Re 11:1-19. Measurement of
the Temple. The Two Witnesses'
Testimony: Their Death, Resurrection, and Ascension: The Earthquake: The Third
Woe: The Seventh Trumpet Ushers in
Christ's Kingdom. Thanksgiving of the
This eleventh chapter is a compendious summary of,
and introduction to, the more detailed prophecies of the same events to
come in the twelfth through twentieth chapters. Hence we find
anticipatory allusions to the subsequent prophecies; compare
Re 11:7, "the beast that ascendeth out of
the bottomless pit" (not mentioned before), with the detailed accounts,
13:1, 11; 17:8; also Re 11:8, "the great city," with Re
14:8; 17:1, 5; 18:10.
1. and the angel stood—omitted in A,
Vulgate, and Coptic. Supported by B and Syriac. If
it be omitted, the "reed" will, in construction, agree with "saying."
So Wordsworth takes it. The reed,
the canon of Scripture, the measuring reed of the Church, our rule of
faith, speaks. So in Re 16:7
the altar is personified as speaking (compare
Note, see on Re 16:7). The Spirit speaks
in the canon of Scripture (the word canon is derived from
Hebrew, "kaneh," "a reed," the word here used; and John
it was who completed the canon). So Victorinus, Aquinas,
and Vitringa. "Like a rod," namely,
straight: like a rod of iron (Re 2:27), unbending, destroying all error, and
that "cannot be broken." Re 2:27; Heb 1:8, Greek, "a rod of straightness,"
English Version, "a scepter of righteousness"; this is added to
guard against it being thought that the reed was one "shaken by
the wind" In the abrupt style of the Apocalypse, "saying" is possibly
indefinite, put for "one said." Still Wordsworth's view agrees best with Greek. So
the ancient commentator, Andreas of
Cæsarea, in the end of the fifth century (compare
Notes, see on Re 11:3, 4).
the temple—Greek, "naon"
(as distinguished from the Greek, "hieron," or temple in
general), the Holy Place, "the sanctuary."
the altar—of incense; for it alone was
in "the sanctuary." (Greek, "naos"). The measurement of
the Holy place seems to me to stand parallel to the sealing of the
elect of Israel under the sixth seal. God's elect are symbolized by the
sanctuary at Jerusalem (1Co 3:16, 17, where the same Greek word,
"naos," occurs for "temple," as here). Literal Israel in
Jerusalem, and with the temple restored (Eze 40:3, 5, where also the temple is measured with
the measuring reed, the forty-first, forty-second, forty-third, and
forty-fourth chapters), shall stand at the head of the elect Church.
The measuring implies at once the exactness of the proportions of the
temple to be restored, and the definite completeness (not one being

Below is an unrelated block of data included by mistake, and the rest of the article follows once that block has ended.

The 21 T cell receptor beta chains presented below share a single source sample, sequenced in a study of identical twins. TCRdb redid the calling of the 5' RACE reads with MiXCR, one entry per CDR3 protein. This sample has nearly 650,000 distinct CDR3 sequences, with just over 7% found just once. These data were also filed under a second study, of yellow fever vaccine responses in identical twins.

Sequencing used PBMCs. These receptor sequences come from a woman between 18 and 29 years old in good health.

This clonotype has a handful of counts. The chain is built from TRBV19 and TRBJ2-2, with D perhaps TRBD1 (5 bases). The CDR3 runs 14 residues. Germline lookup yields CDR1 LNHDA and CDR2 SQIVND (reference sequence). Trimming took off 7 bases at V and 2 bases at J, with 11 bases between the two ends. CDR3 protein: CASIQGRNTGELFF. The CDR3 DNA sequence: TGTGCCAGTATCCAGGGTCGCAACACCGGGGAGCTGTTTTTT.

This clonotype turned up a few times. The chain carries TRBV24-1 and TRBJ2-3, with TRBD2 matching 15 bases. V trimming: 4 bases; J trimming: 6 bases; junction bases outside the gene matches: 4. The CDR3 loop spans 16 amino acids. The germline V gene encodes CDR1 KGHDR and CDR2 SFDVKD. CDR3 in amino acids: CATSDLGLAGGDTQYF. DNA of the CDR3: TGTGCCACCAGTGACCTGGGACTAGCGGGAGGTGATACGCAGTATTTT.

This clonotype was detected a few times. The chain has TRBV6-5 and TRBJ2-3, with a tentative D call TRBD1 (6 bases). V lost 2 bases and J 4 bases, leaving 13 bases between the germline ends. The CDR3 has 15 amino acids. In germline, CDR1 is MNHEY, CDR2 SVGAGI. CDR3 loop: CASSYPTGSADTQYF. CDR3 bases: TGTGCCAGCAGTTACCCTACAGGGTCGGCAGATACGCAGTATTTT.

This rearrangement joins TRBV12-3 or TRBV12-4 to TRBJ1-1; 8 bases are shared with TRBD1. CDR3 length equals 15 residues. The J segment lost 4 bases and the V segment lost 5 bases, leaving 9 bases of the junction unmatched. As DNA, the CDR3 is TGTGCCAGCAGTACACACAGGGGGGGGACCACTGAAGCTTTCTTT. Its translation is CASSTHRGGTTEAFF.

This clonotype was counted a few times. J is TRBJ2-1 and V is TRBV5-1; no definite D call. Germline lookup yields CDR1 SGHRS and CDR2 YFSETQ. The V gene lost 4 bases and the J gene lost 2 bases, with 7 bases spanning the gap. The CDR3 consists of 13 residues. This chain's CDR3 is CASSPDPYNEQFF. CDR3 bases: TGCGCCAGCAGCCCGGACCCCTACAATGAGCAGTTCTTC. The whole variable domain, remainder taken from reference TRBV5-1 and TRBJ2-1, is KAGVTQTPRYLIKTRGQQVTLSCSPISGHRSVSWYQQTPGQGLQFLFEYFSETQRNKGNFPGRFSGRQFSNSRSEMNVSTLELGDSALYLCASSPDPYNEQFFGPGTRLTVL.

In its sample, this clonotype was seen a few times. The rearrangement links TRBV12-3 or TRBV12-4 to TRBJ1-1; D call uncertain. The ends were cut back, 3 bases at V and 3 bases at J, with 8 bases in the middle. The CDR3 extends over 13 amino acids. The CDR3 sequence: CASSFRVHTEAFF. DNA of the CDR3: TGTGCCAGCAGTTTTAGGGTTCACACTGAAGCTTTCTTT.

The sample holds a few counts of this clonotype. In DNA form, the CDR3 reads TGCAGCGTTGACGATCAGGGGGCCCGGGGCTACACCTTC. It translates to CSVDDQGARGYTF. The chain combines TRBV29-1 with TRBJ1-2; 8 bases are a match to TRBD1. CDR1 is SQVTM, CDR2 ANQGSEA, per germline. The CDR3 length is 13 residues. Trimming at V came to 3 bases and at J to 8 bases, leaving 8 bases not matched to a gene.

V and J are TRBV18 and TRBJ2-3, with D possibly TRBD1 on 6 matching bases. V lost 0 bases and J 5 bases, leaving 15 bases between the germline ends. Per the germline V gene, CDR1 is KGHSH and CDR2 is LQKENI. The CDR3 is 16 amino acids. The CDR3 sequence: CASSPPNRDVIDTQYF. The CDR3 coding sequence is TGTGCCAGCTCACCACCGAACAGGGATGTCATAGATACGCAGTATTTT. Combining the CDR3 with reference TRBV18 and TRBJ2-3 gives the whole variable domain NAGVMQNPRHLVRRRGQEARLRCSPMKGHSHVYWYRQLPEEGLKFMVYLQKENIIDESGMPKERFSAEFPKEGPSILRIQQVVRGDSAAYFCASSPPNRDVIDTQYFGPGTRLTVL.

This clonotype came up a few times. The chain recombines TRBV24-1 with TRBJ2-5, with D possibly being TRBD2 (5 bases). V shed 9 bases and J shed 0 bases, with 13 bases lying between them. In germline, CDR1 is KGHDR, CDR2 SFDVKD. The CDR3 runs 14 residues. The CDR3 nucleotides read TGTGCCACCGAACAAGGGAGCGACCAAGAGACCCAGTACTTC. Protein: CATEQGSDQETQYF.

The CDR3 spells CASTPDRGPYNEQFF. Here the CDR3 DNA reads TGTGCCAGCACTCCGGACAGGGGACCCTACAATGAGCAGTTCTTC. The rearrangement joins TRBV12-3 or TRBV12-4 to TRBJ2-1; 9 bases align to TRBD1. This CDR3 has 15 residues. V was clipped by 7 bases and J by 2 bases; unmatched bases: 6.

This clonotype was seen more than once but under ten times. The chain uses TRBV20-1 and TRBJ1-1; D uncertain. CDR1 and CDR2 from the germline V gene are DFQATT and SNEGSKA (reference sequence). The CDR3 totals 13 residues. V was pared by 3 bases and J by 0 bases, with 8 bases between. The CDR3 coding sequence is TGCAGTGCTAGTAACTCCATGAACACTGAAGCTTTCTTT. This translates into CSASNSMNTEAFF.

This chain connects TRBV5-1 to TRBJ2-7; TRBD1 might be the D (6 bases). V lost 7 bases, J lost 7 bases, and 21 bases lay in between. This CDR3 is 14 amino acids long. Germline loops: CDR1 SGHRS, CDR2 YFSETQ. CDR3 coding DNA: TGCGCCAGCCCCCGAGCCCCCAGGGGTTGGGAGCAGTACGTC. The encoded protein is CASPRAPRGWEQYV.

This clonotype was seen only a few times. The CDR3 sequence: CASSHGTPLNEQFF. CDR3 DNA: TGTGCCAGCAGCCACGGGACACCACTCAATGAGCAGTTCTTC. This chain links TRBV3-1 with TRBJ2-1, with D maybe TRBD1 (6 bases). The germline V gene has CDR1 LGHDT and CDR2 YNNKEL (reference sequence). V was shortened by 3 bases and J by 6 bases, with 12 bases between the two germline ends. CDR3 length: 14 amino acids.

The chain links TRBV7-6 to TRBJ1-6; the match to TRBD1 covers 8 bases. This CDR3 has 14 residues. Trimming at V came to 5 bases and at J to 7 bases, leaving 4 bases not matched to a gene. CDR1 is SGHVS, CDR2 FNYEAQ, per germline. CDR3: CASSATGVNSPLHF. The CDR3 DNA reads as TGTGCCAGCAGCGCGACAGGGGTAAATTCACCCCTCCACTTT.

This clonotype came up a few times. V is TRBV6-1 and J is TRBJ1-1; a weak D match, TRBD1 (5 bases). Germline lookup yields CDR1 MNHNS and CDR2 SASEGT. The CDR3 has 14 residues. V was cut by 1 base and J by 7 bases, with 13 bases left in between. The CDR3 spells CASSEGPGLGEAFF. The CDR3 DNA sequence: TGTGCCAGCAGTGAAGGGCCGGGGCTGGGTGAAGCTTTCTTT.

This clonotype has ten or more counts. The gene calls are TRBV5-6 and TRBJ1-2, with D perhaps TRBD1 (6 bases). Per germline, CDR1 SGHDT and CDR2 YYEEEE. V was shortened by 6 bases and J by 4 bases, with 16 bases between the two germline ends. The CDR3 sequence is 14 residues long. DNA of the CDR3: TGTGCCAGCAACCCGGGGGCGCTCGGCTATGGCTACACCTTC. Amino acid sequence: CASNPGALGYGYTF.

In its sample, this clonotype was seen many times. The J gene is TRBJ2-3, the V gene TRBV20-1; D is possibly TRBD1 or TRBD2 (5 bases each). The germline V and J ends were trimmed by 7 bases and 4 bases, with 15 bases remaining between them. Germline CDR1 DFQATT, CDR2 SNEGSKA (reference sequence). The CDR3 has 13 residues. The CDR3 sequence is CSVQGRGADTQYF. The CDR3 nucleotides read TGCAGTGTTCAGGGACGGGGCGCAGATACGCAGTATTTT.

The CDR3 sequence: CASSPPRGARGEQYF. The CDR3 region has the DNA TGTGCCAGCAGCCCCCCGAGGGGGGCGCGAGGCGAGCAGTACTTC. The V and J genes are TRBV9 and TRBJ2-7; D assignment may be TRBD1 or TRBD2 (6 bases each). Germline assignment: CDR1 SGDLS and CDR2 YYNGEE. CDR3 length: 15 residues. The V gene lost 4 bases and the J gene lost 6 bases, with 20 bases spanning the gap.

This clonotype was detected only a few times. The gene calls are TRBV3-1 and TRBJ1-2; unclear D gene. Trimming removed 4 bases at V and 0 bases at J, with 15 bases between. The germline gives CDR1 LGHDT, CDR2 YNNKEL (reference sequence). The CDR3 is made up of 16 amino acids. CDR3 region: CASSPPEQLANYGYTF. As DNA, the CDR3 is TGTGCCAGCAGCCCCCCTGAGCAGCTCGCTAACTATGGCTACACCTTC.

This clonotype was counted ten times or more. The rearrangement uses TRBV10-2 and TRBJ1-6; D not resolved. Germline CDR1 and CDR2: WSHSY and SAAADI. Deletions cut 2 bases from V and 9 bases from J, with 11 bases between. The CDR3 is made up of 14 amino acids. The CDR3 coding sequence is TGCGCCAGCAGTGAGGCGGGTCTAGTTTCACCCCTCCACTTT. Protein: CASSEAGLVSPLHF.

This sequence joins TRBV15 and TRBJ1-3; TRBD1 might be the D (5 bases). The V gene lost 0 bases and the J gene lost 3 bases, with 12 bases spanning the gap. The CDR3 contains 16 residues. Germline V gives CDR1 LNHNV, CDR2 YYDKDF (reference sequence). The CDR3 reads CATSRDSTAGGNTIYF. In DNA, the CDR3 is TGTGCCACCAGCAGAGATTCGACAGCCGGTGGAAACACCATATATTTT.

wanting) of the numbers of the Israelite and of the Gentile elections.
The literal temple at Jerusalem shall be the typical forerunner of the
heavenly Jerusalem, in which there shall be all temple, and no
portion exclusively set apart as temple. John's accurately
drawing the distinction in subsequent chapters between God's servants
and those who bear the mark of the beast, is the way whereby he fulfils
the direction here given him to measure the temple. The fact
that the temple is distinguished from them that worship
therein, favors the view that the spiritual temple, the Jewish and
Christian Church, is not exclusively meant, but that the literal temple
must also be meant. It shall be rebuilt on the return of the Jews to
their land. Antichrist shall there put forward his blasphemous claims.
The sealed elect of Israel, the head of the elect Church, alone shall
refuse his claims. These shall constitute the true sanctuary which is
here measured, that is, accurately marked and kept by God, whereas the
rest shall yield to his pretensions. Wordsworth objects that, in the twenty-five passages
of the Acts, wherein the Jewish temple is mentioned, it is called
hieron, not naos, and so in the apostolic Epistles; but
this is simply because no occasion for mentioning the literal Holy
Place (Greek, "naos") occurs in Acts and the
Epistles; indeed, in Ac 7:48,
though not directly, there does occur the term, naos, indirectly
referring to the Jerusalem temple Holy Place. In addressing
Gentile Christians, to whom the literal Jerusalem temple was not
familiar, it was to be expected the term, naos, should not be
found in the literal, but in the spiritual sense. In Re 11:19 naos is used in a local
sense; compare also Re 14:15, 17; 15:5, 8.
2. But—Greek, "And."
the court … without—all outside
the Holy Place (Re 11:1).
leave out—of thy measurement,
literally, "cast out"; reckon as unhallowed.
it—emphatic. It is not to be
measured; whereas the Holy Place is.
given—by God's appointment.
unto the Gentiles—In the wider sense,
there are meant here "the times of the Gentiles," wherein Jerusalem is
"trodden down of the Gentiles," as the parallel, Lu 21:24, proves; for the same word is used here
[Greek, "patein"], "tread under foot." Compare also Ps 79:1;
forty … two months—(Re 13:5). The same period as Daniel's "time,
times, and half" (Re 12:14);
and Re 11:3, and Re 12:6, the woman a fugitive in the wilderness
"a thousand two hundred and threescore days." In the wider sense, we
may either adopt the year-day theory of 1260 years (on which, and the
papal rule of 1260 years, see on Da 7:25; Da 8:14; Da 12:11), or
rather, regard the 2300 days (Da 8:14), 1335 days (Da 12:11, 12). 1290 days, and 1260 days, as
symbolical of the long period of the Gentile times, whether dating from